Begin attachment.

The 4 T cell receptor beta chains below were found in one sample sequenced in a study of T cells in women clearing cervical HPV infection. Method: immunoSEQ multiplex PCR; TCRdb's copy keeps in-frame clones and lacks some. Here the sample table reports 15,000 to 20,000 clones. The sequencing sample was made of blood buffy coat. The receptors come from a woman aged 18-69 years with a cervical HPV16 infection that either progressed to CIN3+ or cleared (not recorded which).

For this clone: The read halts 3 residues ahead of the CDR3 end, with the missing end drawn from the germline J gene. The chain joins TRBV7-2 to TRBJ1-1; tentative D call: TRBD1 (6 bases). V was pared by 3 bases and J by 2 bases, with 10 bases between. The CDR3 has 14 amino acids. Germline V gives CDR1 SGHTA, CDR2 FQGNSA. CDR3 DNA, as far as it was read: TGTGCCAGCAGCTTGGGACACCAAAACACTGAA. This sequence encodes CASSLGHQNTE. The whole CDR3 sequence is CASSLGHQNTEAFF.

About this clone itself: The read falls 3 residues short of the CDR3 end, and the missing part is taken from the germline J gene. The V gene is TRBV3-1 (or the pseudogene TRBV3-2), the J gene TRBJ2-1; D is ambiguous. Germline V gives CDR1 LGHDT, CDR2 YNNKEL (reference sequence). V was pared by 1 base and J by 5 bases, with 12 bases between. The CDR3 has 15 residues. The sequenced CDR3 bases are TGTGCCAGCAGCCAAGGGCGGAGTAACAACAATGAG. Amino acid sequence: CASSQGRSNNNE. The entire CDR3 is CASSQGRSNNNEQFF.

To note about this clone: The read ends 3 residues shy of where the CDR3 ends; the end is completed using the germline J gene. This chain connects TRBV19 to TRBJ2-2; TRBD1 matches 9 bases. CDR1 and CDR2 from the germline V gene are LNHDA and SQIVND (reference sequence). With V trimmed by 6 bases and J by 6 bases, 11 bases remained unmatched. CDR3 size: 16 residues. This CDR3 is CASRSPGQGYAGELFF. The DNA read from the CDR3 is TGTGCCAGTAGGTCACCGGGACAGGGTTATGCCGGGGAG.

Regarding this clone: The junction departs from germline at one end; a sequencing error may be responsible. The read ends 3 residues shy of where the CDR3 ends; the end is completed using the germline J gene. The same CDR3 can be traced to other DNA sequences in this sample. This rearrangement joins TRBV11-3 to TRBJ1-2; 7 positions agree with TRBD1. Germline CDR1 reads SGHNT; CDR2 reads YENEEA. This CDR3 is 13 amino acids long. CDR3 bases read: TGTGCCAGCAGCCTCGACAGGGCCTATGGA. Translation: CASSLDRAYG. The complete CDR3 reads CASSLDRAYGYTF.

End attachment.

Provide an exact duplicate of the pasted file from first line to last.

The 4 T cell receptor beta chains below were found in one sample sequenced in a study of T cells in women clearing cervical HPV infection. Method: immunoSEQ multiplex PCR; TCRdb's copy keeps in-frame clones and lacks some. Here the sample table reports 15,000 to 20,000 clones. The sequencing sample was made of blood buffy coat. The receptors come from a woman aged 18-69 years with a cervical HPV16 infection that either progressed to CIN3+ or cleared (not recorded which).

For this clone: The read halts 3 residues ahead of the CDR3 end, with the missing end drawn from the germline J gene. The chain joins TRBV7-2 to TRBJ1-1; tentative D call: TRBD1 (6 bases). V was pared by 3 bases and J by 2 bases, with 10 bases between. The CDR3 has 14 amino acids. Germline V gives CDR1 SGHTA, CDR2 FQGNSA. CDR3 DNA, as far as it was read: TGTGCCAGCAGCTTGGGACACCAAAACACTGAA. This sequence encodes CASSLGHQNTE. The whole CDR3 sequence is CASSLGHQNTEAFF.

About this clone itself: The read falls 3 residues short of the CDR3 end, and the missing part is taken from the germline J gene. The V gene is TRBV3-1 (or the pseudogene TRBV3-2), the J gene TRBJ2-1; D is ambiguous. Germline V gives CDR1 LGHDT, CDR2 YNNKEL (reference sequence). V was pared by 1 base and J by 5 bases, with 12 bases between. The CDR3 has 15 residues. The sequenced CDR3 bases are TGTGCCAGCAGCCAAGGGCGGAGTAACAACAATGAG. Amino acid sequence: CASSQGRSNNNE. The entire CDR3 is CASSQGRSNNNEQFF.

To note about this clone: The read ends 3 residues shy of where the CDR3 ends; the end is completed using the germline J gene. This chain connects TRBV19 to TRBJ2-2; TRBD1 matches 9 bases. CDR1 and CDR2 from the germline V gene are LNHDA and SQIVND (reference sequence). With V trimmed by 6 bases and J by 6 bases, 11 bases remained unmatched. CDR3 size: 16 residues. This CDR3 is CASRSPGQGYAGELFF. The DNA read from the CDR3 is TGTGCCAGTAGGTCACCGGGACAGGGTTATGCCGGGGAG.

Regarding this clone: The junction departs from germline at one end; a sequencing error may be responsible. The read ends 3 residues shy of where the CDR3 ends; the end is completed using the germline J gene. The same CDR3 can be traced to other DNA sequences in this sample. This rearrangement joins TRBV11-3 to TRBJ1-2; 7 positions agree with TRBD1. Germline CDR1 reads SGHNT; CDR2 reads YENEEA. This CDR3 is 13 amino acids long. CDR3 bases read: TGTGCCAGCAGCCTCGACAGGGCCTATGGA. Translation: CASSLDRAYG. The complete CDR3 reads CASSLDRAYGYTF.